- Elon Musk said Tesla sold 10% of its bitcoin holdings to show it’s a good alternative to cash.
- The billionaire added he hasn’t sold any of his personal bitcoin holdings.
- Tesla beat Wall Street expectations for profit on Monday, but fell short on revenue.
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He was responding to comments from Barstool Sports founder Dave Portnoy, who questioned whether Tesla had profited from a bitcoin pump-and-dump scheme – a practice that encourages investors to boost the price of an asset based on exaggerated statements.
Tesla disclosed on Monday that it cashed out $272 million worth of digital assets in the first quarter of 2021, making more than $100 million in profits from the sale. The automaker’s first-quarter earnings showed continued profitability, as revenue rose 74% compared to the same period of 2020.
After the earnings report, Portnoy tweeted: “So am I understanding this correctly? @elonmusk buys #bitcoin. Then he pumps it. It goes up. Then he dumps it and make a fortune. Listen I own 1 #Bitcoin but #bitcoin is exactly who we thought it was. Just don’t be last 1 #HODLing the bag.”
Musk rejected his opinion, responding with: “No, you do not. I have not sold any of my bitcoin. Tesla sold 10% of its holdings essentially to prove liquidity of bitcoin as an alternative to holding cash on balance sheet.”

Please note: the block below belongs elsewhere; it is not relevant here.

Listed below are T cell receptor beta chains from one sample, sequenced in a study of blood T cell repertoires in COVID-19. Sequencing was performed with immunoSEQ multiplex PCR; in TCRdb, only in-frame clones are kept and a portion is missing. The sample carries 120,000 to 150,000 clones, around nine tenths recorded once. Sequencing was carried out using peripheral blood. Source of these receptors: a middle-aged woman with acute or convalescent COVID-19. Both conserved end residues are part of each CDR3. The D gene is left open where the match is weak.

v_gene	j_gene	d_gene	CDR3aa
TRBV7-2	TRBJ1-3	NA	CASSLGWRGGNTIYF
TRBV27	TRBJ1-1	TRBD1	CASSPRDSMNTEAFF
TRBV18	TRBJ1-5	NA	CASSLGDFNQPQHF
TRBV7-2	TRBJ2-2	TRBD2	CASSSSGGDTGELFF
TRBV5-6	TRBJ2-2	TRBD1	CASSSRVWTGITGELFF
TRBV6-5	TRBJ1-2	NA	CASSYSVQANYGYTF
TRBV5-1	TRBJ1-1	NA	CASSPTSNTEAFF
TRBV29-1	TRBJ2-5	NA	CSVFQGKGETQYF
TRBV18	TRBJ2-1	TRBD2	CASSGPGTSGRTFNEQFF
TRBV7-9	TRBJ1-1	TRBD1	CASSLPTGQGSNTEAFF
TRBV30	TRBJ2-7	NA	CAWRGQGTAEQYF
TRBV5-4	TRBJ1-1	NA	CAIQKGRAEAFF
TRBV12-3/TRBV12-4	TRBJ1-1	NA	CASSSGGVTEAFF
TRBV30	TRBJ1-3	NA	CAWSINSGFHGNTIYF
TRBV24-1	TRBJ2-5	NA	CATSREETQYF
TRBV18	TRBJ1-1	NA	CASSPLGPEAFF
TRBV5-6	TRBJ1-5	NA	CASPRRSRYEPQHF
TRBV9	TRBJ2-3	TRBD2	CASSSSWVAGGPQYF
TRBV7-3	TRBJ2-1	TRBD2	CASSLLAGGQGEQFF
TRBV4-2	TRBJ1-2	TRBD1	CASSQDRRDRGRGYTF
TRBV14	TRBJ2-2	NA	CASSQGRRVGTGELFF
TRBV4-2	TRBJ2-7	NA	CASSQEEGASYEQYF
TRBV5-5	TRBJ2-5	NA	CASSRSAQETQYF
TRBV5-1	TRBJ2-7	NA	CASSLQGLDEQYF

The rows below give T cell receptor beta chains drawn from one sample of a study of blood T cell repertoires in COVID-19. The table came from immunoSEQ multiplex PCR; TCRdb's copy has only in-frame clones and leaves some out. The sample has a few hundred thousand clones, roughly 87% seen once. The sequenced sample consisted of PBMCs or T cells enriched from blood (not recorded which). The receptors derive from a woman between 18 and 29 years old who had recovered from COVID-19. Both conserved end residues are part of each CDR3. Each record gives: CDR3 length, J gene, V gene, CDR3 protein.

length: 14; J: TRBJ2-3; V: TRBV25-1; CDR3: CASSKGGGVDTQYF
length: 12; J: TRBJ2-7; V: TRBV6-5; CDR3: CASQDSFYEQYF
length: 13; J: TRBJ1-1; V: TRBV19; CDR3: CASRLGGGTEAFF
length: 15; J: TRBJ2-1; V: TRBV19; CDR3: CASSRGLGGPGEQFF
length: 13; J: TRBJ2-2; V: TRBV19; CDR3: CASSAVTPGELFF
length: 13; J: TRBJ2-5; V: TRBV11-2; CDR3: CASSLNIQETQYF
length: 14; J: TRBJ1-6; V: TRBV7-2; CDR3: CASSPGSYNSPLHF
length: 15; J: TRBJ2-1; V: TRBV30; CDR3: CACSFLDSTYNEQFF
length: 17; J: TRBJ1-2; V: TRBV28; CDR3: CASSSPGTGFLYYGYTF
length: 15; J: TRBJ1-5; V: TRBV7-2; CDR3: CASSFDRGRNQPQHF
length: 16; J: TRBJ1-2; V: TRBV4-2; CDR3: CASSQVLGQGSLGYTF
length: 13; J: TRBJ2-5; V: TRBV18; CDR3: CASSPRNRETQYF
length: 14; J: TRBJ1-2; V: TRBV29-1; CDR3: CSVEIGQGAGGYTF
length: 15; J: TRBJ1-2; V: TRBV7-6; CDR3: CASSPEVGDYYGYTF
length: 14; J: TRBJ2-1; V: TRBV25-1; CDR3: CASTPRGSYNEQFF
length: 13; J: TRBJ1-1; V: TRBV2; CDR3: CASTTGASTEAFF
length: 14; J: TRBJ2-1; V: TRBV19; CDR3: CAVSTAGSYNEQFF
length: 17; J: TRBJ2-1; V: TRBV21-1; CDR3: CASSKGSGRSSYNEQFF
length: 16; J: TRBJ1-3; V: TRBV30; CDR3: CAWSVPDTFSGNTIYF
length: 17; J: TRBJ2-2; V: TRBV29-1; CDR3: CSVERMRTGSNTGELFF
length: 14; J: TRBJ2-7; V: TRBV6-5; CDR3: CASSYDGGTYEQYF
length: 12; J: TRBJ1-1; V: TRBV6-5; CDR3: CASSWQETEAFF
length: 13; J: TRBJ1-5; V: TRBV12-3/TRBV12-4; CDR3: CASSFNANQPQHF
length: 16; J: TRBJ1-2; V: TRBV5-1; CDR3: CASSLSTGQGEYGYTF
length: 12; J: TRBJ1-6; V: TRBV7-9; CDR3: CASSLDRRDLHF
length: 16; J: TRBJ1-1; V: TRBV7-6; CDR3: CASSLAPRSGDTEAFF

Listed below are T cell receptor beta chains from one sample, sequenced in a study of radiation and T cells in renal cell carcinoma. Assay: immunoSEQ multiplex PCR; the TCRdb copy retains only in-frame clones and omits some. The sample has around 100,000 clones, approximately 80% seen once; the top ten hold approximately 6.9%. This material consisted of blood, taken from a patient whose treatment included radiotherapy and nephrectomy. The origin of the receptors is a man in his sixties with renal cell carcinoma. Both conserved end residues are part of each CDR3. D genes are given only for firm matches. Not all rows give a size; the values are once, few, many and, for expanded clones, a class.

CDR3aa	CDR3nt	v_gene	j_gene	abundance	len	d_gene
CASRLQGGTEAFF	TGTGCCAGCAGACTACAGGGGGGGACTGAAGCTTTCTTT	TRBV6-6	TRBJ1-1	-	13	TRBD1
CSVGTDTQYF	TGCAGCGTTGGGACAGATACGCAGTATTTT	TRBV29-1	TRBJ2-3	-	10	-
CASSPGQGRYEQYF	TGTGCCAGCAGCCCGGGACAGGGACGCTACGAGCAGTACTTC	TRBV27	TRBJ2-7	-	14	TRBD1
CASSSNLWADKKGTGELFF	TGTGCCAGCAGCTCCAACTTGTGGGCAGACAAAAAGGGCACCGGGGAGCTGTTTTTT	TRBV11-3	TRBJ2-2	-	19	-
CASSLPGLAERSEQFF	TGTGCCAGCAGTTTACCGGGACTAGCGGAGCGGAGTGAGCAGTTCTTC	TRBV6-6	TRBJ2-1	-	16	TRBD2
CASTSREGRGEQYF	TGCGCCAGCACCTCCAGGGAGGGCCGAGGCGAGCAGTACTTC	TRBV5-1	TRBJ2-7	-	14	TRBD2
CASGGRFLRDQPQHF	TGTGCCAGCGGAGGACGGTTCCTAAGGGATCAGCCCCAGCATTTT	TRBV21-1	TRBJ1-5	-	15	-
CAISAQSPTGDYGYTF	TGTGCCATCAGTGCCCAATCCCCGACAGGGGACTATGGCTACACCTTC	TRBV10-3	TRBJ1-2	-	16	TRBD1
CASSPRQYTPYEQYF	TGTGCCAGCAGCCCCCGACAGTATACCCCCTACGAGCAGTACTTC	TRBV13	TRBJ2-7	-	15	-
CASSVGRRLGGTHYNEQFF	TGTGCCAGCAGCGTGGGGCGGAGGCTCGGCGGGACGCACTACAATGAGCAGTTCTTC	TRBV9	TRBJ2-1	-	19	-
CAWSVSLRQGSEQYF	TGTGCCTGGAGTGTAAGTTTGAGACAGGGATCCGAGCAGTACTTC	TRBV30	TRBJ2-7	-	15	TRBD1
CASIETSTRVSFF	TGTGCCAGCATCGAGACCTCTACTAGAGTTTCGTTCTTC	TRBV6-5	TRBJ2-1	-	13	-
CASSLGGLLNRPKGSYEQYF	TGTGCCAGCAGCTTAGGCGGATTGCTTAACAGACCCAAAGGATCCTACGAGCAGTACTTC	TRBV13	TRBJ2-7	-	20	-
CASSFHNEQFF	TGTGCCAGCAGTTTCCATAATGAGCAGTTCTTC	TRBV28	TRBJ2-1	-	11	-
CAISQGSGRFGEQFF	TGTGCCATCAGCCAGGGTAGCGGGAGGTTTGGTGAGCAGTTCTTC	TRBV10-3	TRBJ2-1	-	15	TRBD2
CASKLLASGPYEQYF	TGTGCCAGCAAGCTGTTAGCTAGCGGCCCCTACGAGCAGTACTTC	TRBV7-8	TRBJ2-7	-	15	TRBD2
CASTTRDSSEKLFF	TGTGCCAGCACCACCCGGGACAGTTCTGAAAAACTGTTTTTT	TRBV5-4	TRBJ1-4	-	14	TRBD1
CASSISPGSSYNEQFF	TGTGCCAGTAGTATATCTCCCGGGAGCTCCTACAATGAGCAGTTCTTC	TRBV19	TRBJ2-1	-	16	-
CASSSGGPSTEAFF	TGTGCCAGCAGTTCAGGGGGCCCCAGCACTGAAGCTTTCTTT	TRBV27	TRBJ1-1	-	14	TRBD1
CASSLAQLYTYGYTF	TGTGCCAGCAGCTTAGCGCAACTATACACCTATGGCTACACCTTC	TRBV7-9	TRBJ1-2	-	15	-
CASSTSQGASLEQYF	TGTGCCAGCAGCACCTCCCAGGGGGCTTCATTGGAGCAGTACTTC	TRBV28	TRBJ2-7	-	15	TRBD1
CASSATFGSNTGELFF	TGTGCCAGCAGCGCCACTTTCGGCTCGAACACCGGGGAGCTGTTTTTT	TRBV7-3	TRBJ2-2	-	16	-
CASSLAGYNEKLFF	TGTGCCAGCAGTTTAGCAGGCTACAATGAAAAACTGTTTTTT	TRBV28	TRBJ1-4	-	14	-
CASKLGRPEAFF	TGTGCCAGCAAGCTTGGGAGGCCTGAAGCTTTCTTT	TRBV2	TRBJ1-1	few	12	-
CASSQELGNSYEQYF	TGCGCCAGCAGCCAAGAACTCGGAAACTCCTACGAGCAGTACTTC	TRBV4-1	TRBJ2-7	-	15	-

On an earnings call with investors and analysts, Tesla’s chief financial officer Zachary Kirkhorn said the company plans to continue adding bitcoin to its balance sheet from vehicle sales.
Registering a $101 million gain from selling 10% of its bitcoin holdings over the quarter accounts for $0.25 per share of the $0.93 per share reported earnings, Deutsche Bank strategists said. Meanwhile, topping Wall Street estimates qualifies Musk for two options payouts worth a combined $11 billion, according to Reuters.
Musk himself has not been open about how much bitcoin he personally owns, but his latest tweet seems to suggest he’s not planning to sell it.
Bitcoin rose above $54,500 on Tuesday, rising 16% from a low of around $47,200 last week. Tesla shares fell 2.5% in pre-market trading, as some analysts said simply meeting Wall Street expectations was rather underwhelming.
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